Enterprise Architecture: Here’s What You Should Know
Enterprise architecture (EA) helps to align business and IT by mapping applications, technology, and data to the value streams and business processes they support. It establishes business capabilities and interdependencies in relation to corporate strategy, bridging the gap between concept generation and implementation.
A successful enterprise architecture tool serves as a blueprint for business and operational models, identifies risks and opportunities, and allows for the development of technological roadmaps. Simply defined, EA facilitates IT and business transformation by assisting technology and business innovation leaders in focusing on effective, value-driven results.
What is Enterprise Architecture?
Enterprise architecture defines and records an organization’s structure and operations in order to determine how best to fulfill its goals. It converts enterprise goals into IT capabilities via analysis, planning, design, and execution. Improved decision-making, the capacity to react to changing market conditions, the elimination of wasteful or duplicate procedures, and the optimization of people, processes, and technology are all benefits of an EA approach.
The Importance of an Enterprise Architecture Framework
Due to fast digital change and developing technologies, EA has become increasingly relevant to the whole company, in addition to its traditional responsibility of IT oversight. According to Gartner, EA is becoming a “kind of internal management consulting” since it offers management relevant, timely insights needed to make choices.
Basic visualization tools and spreadsheets have been utilized, but these are restricted and generic solutions that impede the cooperation necessary to deliberately and constantly measure and maintain models, frameworks, and concepts as they change. As a result, when technology is used to centrally document and display EA artifacts for improved decision-making, enterprise architecture management becomes more strategic and impactful.
Purpose of Enterprise architecture
The goal of enterprise architecture is to build a map of IT assets and business processes, as well as a set of governance rules, to drive a continuous dialogue about business strategy and how it may be articulated through IT. As will be described later, there are several recommended frameworks for developing an enterprise architecture. However, most frameworks have four basic domains, which are as follows:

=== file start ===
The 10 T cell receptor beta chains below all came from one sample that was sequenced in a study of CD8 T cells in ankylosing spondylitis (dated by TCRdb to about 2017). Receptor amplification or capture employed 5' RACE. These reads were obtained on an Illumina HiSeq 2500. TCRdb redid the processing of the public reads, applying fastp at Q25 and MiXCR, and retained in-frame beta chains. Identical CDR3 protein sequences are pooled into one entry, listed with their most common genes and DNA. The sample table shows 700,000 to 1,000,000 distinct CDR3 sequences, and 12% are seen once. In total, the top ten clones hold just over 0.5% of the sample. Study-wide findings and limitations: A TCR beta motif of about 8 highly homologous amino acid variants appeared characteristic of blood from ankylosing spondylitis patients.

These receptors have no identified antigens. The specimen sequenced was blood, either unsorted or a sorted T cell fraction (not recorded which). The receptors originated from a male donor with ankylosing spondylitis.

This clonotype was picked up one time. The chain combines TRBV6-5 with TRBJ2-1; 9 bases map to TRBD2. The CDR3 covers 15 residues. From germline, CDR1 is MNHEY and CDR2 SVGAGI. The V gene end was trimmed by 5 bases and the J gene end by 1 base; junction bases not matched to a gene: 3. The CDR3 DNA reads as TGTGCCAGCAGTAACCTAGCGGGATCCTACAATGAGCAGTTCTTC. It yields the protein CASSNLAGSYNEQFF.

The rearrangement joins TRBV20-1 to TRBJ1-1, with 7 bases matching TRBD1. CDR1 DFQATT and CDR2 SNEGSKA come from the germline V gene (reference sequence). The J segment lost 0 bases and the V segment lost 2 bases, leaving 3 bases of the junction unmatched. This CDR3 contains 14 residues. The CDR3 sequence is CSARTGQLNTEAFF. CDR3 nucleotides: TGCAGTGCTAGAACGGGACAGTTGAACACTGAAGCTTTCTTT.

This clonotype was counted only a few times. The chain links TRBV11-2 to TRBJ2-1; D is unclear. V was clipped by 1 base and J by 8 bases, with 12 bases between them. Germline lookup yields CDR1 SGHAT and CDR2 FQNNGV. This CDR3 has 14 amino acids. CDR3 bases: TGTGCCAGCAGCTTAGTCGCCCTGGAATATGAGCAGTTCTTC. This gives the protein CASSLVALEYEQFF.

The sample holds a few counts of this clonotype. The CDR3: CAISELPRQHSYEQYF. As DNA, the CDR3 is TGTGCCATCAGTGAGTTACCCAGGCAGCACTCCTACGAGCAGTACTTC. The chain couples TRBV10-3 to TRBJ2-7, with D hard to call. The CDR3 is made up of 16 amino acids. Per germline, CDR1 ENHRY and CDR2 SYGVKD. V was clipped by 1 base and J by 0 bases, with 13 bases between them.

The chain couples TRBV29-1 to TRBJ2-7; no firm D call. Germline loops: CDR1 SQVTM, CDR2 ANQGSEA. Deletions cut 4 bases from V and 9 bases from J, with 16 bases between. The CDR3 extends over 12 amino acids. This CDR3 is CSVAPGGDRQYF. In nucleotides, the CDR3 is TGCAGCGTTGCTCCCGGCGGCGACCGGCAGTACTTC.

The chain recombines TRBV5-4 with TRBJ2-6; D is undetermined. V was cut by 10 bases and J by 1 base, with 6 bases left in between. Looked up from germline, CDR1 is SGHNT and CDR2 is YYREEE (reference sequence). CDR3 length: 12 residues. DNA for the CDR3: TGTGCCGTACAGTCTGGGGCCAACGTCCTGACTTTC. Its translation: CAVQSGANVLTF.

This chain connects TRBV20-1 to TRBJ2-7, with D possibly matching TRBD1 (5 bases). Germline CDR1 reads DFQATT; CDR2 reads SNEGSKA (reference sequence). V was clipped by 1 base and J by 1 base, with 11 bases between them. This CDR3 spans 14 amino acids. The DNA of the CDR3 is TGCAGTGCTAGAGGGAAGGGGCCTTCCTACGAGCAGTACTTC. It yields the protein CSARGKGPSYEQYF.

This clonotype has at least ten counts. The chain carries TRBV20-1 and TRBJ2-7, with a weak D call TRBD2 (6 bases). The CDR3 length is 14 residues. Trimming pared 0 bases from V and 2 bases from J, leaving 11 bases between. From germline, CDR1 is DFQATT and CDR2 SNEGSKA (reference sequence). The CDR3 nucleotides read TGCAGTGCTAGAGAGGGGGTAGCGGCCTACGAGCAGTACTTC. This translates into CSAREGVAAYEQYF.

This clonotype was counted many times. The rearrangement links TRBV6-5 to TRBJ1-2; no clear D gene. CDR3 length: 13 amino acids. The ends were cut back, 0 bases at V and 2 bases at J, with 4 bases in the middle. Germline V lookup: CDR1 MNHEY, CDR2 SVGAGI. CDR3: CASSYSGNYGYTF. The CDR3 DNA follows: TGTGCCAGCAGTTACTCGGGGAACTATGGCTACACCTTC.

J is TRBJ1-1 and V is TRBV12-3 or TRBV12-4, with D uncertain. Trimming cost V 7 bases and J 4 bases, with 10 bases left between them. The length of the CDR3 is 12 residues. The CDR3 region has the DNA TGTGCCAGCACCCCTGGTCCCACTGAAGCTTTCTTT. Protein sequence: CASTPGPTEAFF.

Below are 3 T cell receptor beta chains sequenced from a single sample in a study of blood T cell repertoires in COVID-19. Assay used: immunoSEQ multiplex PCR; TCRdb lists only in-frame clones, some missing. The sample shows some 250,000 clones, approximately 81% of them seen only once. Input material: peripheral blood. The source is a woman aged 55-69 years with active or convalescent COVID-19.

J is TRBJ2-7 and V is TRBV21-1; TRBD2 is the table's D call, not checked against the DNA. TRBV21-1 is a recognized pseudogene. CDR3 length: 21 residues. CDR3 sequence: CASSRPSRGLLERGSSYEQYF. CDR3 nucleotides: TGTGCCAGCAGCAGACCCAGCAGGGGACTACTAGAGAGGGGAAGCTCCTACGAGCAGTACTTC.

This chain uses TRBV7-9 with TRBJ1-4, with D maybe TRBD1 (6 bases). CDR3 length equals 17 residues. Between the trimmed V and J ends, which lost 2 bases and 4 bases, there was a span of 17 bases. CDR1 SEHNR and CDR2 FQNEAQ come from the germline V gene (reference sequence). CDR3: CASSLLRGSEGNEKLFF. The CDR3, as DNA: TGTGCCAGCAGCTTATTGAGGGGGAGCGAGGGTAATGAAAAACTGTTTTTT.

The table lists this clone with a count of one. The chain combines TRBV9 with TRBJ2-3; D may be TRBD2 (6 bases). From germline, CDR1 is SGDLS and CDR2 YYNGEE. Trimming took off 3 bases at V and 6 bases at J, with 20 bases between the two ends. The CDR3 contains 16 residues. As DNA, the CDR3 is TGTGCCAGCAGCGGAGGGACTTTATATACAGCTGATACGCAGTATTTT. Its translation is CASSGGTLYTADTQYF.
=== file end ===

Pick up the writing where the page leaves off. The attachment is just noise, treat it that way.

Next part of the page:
- Business architecture: paperwork outlining the most essential business operations of a corporation. BPMN provides a common tactic for an industry collective’s business processes; it simplifies the interchange of processes between firms;
- Information architecture: defines where essential information blocks, such as a customer record, are stored and how they are frequently accessed.
- Application system architecture: a diagram depicting the interdependence of software applications; and
- Infrastructure technology architecture: a plan for hardware, storage systems, and networks. According to industry practitioners, business architecture is the most important, but also the most hardest to implement.
Finally, every business architecture must be viewed (planned, produced, and internally marketed) as a deliverable product, something that can be used, rather than an abstract notion. In the context of I.T, and architecture must be seen by users and stakeholders. It must contain inputs, outputs, functionality, built-in data, and so on. It is difficult to view a basic conception as bringing value. If the enterprise architecture is viewed as a collection of “blueprint instructions on how to construct things, notably illustrating the interaction of one IT entity with another,” then the architecture should be perceived by the business world.